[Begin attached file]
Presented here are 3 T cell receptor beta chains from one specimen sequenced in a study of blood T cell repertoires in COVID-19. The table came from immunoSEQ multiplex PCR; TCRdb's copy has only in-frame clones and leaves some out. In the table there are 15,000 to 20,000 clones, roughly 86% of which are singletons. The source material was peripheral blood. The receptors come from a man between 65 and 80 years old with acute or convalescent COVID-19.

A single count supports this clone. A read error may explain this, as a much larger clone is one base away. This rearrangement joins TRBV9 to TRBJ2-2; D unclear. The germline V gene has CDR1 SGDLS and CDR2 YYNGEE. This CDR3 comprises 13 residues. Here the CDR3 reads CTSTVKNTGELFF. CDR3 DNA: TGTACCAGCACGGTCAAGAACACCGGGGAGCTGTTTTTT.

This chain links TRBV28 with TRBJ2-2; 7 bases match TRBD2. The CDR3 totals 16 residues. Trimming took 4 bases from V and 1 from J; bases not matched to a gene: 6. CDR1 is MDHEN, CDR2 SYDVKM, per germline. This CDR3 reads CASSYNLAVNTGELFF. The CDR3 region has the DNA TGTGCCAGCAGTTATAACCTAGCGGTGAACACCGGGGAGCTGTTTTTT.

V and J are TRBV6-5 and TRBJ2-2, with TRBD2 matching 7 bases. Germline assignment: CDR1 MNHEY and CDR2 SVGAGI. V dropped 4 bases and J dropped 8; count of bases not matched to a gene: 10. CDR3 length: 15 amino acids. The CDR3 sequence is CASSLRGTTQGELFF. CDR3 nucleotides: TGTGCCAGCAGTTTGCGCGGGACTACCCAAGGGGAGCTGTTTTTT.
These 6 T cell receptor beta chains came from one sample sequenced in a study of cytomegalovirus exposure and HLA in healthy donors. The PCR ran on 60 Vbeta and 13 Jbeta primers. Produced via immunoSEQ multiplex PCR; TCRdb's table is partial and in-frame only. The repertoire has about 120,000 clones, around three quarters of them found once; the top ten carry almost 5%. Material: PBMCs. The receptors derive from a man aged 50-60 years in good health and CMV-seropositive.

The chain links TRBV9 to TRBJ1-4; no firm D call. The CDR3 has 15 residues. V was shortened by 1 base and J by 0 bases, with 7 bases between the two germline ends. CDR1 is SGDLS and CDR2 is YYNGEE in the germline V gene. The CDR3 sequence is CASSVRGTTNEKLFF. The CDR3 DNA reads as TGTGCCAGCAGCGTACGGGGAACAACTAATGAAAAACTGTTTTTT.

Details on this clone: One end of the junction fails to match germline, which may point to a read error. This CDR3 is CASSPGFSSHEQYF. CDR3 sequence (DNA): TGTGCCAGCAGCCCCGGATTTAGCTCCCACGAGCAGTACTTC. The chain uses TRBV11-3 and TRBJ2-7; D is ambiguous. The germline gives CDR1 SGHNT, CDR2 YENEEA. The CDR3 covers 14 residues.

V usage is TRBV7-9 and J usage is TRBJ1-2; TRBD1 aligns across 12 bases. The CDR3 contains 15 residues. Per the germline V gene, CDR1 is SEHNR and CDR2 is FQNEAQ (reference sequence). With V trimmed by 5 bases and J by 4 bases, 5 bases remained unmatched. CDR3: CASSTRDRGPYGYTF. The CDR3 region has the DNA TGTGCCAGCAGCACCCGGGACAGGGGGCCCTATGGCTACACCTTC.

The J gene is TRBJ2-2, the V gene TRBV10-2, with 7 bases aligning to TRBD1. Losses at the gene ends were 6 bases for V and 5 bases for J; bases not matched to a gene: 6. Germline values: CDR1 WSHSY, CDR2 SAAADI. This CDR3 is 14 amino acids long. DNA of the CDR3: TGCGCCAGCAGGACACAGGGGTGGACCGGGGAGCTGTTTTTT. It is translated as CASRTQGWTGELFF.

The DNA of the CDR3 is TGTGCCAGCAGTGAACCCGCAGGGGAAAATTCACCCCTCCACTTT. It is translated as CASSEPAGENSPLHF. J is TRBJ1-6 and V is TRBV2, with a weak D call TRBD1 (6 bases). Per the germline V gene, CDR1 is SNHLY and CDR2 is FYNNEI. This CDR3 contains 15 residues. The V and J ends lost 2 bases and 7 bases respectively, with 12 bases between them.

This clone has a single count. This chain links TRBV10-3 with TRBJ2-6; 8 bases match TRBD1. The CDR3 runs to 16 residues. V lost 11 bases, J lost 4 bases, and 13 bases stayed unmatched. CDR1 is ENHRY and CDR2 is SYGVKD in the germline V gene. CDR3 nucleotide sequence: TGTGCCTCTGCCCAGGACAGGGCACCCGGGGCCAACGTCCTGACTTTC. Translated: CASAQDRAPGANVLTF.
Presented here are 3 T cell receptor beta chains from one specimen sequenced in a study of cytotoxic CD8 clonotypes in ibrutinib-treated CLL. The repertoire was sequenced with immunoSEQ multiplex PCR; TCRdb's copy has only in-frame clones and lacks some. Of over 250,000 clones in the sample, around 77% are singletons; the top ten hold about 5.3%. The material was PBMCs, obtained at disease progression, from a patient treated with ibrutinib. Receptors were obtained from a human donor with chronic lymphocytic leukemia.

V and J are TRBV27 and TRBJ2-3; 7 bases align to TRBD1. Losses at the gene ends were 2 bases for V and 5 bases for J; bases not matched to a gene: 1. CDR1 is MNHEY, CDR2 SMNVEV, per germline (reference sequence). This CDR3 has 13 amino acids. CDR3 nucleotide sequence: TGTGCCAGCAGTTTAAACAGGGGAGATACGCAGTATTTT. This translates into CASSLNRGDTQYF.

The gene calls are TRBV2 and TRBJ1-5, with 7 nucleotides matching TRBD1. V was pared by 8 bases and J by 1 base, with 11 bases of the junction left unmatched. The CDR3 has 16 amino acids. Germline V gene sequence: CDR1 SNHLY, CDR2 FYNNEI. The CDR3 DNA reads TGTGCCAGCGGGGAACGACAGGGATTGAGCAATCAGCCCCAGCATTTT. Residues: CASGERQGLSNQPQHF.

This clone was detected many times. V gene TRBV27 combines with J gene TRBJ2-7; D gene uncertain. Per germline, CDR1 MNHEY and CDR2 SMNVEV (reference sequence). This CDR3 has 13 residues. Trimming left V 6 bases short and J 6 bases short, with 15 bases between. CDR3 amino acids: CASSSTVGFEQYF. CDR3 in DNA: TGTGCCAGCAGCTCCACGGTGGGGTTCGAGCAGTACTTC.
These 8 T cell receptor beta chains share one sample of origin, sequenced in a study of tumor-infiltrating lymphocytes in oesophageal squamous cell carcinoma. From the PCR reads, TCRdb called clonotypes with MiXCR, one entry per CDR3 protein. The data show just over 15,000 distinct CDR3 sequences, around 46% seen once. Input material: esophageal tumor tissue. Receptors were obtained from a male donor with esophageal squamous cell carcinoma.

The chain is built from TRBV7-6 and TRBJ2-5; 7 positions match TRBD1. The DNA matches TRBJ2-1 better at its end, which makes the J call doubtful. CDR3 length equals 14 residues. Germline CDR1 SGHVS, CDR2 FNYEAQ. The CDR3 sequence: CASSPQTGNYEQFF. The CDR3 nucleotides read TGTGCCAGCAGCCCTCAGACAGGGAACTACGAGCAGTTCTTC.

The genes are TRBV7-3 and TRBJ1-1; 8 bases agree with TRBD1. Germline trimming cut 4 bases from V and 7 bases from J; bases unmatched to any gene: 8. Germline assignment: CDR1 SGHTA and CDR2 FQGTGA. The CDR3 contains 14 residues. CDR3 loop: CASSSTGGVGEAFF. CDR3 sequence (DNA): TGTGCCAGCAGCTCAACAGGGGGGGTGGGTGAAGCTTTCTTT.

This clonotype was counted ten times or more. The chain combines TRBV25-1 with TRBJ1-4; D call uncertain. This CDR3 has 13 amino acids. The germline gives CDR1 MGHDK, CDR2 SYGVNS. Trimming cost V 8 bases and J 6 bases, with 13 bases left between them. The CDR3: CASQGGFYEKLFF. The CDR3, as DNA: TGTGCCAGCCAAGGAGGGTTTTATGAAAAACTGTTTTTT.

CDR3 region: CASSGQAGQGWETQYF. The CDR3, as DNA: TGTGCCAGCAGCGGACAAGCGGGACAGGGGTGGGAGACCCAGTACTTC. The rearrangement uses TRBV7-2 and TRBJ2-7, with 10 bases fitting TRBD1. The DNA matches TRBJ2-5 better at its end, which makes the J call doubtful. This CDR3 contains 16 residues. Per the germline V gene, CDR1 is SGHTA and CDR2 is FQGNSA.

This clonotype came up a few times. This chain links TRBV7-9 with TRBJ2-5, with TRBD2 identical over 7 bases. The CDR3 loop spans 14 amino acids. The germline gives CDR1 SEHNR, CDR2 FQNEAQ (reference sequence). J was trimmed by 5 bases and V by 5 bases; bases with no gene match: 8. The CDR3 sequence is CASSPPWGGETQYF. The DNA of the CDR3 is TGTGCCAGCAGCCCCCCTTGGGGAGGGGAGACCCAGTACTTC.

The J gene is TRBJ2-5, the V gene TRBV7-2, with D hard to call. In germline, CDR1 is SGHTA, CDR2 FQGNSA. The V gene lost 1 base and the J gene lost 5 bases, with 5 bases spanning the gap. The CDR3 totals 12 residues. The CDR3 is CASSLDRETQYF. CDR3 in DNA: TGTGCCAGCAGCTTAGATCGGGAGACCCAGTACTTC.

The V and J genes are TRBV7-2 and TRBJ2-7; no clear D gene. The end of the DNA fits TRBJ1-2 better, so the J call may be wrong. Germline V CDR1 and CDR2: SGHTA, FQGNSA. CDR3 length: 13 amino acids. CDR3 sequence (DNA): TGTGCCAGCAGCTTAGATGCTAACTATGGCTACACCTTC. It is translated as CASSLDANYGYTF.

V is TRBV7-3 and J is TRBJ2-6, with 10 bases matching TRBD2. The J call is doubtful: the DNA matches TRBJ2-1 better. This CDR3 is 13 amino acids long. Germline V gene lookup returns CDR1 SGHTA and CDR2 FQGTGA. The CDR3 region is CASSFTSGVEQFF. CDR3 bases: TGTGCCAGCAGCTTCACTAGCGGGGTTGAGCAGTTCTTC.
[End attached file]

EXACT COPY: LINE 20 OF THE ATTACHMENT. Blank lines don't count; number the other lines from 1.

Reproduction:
CDR3 region: CASSGQAGQGWETQYF. The CDR3, as DNA: TGTGCCAGCAGCGGACAAGCGGGACAGGGGTGGGAGACCCAGTACTTC. The rearrangement uses TRBV7-2 and TRBJ2-7, with 10 bases fitting TRBD1. The DNA matches TRBJ2-5 better at its end, which makes the J call doubtful. This CDR3 contains 16 residues. Per the germline V gene, CDR1 is SGHTA and CDR2 is FQGNSA.